Kismet on macOS

Kismet on macOS supports the Airport internal WiFi NIC, the Hak5 WiFi Coconut USB device, the BladeRF2 SDR with WiPhy, and more, however it does not work with generic USB WiFi devices. This is because there is a lack of monitor-mode capable drivers on macOS for third-party WiFi cards.

Kismet in a VM

Kismet may work in a VM which supports USB passthrough using a USB Wi-Fi card (or other USB capture types). Parallels and VMWare Fusion are known to typically have good USB passthrough support, though not all devices will work.

UTM and other virtual machines built on qemu may or may not work, as the libusb engine appears to have some problems with some devices and some versions of macOS.

Installing with Brew

Kismet can be installed directly on macOS via brew.

You will need to install the brew tool from

To install the latest git development code:

brew tap kismetwireless/kismet
brew install kismet

Alternatively, to install the latest development versions of Kismet,

brew tap kismetwireless/kismet
brew install --HEAD kismet-git

This will install the dependencies, download Kismet, build, and install it.

Building it manually

Install dependencies

macOS requires the XCode toolchain from the Apple store. Once installed, you will need to launch the XCode IDE at least once to accept the license; do so before using the command line tools.

You will need to install the brew tool from There are of course other package managers for MacOS; feel free to use any of them which have the required packages, but Brew is known to work.

Install the required packages via Brew:

brew install pkg-config python3 libpcap protobuf protobuf-c pcre \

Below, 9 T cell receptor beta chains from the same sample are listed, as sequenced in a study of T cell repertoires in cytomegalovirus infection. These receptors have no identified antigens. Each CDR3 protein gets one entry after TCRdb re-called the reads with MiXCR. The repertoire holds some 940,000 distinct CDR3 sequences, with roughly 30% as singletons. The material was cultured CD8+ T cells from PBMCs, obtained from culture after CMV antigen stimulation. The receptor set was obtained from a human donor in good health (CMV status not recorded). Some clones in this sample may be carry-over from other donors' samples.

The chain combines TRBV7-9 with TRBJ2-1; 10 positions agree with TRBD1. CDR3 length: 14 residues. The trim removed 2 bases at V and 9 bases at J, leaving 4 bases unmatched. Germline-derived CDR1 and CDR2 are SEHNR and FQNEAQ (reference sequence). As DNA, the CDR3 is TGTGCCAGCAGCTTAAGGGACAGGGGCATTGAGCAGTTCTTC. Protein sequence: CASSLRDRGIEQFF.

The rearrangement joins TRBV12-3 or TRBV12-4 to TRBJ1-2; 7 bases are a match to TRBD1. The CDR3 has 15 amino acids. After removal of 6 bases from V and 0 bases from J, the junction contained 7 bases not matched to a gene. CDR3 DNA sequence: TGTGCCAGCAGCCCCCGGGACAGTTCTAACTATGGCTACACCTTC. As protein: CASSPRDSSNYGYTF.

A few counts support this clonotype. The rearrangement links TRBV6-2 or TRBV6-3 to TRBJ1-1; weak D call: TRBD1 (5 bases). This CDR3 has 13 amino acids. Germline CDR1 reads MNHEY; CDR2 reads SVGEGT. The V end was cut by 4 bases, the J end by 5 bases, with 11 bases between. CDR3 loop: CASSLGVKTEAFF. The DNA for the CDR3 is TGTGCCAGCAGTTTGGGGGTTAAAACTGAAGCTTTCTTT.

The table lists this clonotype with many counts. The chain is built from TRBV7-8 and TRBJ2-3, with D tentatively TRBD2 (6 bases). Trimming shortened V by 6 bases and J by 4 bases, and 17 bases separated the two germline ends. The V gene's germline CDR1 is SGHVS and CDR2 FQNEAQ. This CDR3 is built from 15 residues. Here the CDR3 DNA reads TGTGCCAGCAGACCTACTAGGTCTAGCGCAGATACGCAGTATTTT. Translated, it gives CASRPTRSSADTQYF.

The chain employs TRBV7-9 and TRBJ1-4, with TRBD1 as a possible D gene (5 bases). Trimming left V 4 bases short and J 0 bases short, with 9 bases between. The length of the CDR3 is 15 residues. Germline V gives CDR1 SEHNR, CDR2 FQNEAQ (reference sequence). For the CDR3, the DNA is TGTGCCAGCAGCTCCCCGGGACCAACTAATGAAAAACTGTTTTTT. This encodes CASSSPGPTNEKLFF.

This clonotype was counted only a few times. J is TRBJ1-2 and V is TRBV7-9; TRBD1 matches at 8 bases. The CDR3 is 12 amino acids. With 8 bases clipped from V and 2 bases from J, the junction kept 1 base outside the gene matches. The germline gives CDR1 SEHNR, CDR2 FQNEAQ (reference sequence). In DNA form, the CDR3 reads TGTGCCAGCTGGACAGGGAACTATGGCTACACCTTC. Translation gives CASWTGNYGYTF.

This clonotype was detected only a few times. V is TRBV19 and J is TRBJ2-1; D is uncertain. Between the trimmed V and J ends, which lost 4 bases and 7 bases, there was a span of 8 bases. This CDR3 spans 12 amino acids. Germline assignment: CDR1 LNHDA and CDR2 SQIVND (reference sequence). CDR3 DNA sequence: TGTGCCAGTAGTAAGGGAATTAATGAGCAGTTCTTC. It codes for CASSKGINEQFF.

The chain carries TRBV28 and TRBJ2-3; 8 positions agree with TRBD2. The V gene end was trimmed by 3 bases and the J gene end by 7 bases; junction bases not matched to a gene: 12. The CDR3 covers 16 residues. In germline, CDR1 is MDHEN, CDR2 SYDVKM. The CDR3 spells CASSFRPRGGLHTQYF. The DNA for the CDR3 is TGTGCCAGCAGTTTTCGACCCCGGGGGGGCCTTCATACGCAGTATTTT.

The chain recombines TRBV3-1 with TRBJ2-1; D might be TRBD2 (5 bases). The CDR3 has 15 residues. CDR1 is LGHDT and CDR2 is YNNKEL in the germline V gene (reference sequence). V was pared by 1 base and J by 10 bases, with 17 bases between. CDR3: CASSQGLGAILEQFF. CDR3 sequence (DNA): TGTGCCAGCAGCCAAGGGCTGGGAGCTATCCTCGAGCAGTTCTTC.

librtlsdr libbtbb ubertooth libusb openssl libwebsockets rtl_433 \

Clone git

Clone Kismet from git. If you haven’t cloned Kismet before:

git clone

If you have a Kismet repo already:

cd kismet
git pull


This will find all the specifics about your system and prepare Kismet for compiling. If you have any missing dependencies or incompatible library versions, they will show up here.

cd kismet
LDFLAGS=-L$(brew --prefix)/lib CPPFLAGS="-I$(brew --prefix)/include -I$(brew --prefix openssl)/include" ./configure --with-openssl=$(brew --prefix openssl)

Pay attention to the summary at the end and look out for any warnings! The summary will show key features and raise warnings for missing dependencies which will drastically affect the compiled Kismet.



You can accelerate the process by adding -j #, depending on how many CPUs you have. To automatically compile on all the available cores:

make -j$(nproc)

Compiling modern C++ (such as the Kismet codebase) can require a significant amount of RAM. You may need to limit the number of parallel compile processes if you encounter memory errors during compiling.

Compile-time dependency errors

Sometimes, when updating the git repository, files have changed significantly enough that the Makefile system does not automatically recover fully. If you encounter errors about missing header files (foo.h not found for example), try removing all .d files and running make again:

rm *.d

These files are used to identify which parts of the code need to be recompiled; rarely, when code is moved around, they get confused.

If this still does not fix the problem, you can try a clean git checkout (remove the kismet directory and re-run the git clone and configure steps.)


When installed suid-root, Kismet will launch the binaries which control the channels and interfaces with the needed privileges, but will keep the packet decoding and web interface running without root privileges.

sudo make install